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The Royal Canadian Mint unveils the new one-dollar coin honouring the progress made in the journey to equal rights for LGBTQ2 Canadians, at a news conference, in Toronto, on April 23, 2019.

Tijana Martin/The Canadian Press

The Royal Canadian Mint unveiled a commemorative loonie Tuesday to mark what it called a key milestone for lesbian, gay, transgender, queer and two-spirited people, with the government saying the coin symbolized progress while highlighting the work that still needs to be done to advance equality.

Federal Finance Minister Bill Morneau was amongst a number of dignitaries who gathered in Toronto to unveil the new one-dollar coin that pays tribute to Parliament’s passing of legislation that “initiated the decriminalization of homosexuality in Canada” in 1969.

The coin, which is now in circulation, combines the words “Equality-Egalite” with the work of Vancouver-based artist Joe Average.

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“For too long, people didn’t listen. They didn’t extend compassion or empathy or understanding,” Morneau said. “Because of that, years ago, people made it a crime to love in Canada. We made being yourself a punishable offence.”

Morneau also acknowledged the views of those who’ve said the coin’s theme suggests the work to achieve equality is complete.

“They recognize, as we should all recognize, that we are not at the end of this path,” he said. “We have much more to do.”

Some historians and advocates attending the coin’s unveiling said the new loonie mistakenly suggests equality has been achieved and largely as a result of the federal government’s actions.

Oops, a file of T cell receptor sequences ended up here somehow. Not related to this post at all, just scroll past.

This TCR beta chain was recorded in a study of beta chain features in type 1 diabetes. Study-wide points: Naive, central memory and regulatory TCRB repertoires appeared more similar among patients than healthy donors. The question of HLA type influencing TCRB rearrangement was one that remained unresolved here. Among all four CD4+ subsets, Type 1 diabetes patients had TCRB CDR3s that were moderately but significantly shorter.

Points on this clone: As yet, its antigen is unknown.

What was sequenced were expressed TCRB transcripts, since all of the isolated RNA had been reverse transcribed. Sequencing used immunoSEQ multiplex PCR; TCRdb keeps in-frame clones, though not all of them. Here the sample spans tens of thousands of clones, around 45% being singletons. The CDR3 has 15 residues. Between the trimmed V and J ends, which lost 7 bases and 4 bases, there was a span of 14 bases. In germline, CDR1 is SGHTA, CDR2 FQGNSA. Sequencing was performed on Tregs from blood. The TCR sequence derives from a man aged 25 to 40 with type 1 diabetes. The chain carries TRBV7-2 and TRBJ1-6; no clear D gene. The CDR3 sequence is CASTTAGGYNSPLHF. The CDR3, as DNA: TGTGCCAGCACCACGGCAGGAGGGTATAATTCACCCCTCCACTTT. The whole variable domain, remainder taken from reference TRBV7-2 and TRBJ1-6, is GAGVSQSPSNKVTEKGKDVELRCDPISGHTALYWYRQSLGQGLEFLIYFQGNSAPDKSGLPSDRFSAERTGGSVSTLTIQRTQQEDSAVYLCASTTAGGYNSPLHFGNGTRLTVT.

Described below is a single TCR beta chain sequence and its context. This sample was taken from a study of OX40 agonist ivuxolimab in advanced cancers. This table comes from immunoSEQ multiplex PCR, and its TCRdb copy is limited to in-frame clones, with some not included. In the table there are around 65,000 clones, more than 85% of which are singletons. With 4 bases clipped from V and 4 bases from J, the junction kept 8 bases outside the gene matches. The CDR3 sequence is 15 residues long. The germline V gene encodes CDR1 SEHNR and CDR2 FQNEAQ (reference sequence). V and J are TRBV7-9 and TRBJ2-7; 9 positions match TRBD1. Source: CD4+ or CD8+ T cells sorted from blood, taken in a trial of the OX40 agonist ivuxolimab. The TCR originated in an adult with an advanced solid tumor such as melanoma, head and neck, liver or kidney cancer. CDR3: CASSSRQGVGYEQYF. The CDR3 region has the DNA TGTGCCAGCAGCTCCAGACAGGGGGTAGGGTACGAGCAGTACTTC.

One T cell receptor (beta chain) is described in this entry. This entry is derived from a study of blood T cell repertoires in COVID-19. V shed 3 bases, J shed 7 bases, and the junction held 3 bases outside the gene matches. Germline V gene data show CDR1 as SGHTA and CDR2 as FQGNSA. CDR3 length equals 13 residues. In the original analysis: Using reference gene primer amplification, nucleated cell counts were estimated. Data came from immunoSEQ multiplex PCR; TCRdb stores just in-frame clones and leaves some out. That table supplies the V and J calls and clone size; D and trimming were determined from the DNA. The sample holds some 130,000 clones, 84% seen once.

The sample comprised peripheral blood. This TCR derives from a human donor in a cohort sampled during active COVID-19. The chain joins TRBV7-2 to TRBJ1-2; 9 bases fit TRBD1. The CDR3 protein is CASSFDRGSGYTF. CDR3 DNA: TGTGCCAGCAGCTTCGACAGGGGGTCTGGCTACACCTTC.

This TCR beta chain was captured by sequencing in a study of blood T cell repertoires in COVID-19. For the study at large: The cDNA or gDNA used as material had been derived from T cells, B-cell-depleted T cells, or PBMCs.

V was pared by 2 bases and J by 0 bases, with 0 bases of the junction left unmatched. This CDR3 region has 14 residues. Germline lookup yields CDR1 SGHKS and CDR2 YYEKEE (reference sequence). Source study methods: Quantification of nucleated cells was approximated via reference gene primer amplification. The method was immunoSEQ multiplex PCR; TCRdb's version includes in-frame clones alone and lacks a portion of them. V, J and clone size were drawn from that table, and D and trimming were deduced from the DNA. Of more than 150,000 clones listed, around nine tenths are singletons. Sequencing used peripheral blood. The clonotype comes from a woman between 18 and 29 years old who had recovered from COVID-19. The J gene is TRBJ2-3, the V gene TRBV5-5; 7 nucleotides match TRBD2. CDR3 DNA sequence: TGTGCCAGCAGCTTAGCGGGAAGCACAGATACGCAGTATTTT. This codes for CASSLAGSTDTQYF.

York University historian Tom Hooper, who is part of the group, said LGTBTQ2 people faced continued criminalization over the decades that followed the 1969 legislative changes.

“Decriminalization is actually a myth,” he said. “No laws were repelled in 1969. I think that’s a common misconception … Instead, they added a reform. They allowed us to commit these crimes provided we did so under strict circumstances.”

He said discrimination against LGBTQ people persists today, noting as examples that trans and queer people of colour still face issues with policing and people with HIV remain subject to criminalization.

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The mint “could have consulted people who have knowledge of this history but they didn’t,” Hooper said, adding he hopes the agency will do so in the future.

He acknowledged no campaign can compete with roughly three million coins but said the project is at least fuelling a public conversation about LGBTQ2 history.

“As a historian, I’m hoping to inform as many people as I can about our history. So in some ways the coin is opening up that opportunity,” he said.

Rev. Brent Hawkes, a pastor and gay rights activist who spoke at the coin unveiling, said while the legal changes in 1969 were not perfect, they are worthy of celebration.

“When you have laws hanging over your head that say when you love someone very, very much and you practice consensual sex with that other adult person you could be thrown in jail, that is significant,” he said.

“In 1969, the government passed a law to end that piece of the terror … And while it’s not perfect, we should not diminish the significance of that moment.”

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Mint president Marie Lemay said coins made by the agency end up in the pockets and purses of Canadians across the country and contribute to ongoing discussions about the country’s identity.

The new coin unveiled today is “inspirational”, she said.

“It’s our hope that this coin will spark conversation,” she said. “I see this morning it already has and spurred reflection on 50 years of progress, while acknowledging … that the journey towards full equality for Canadians of all genders, identities, and sexual orientations was hard fought and is not yet over.”

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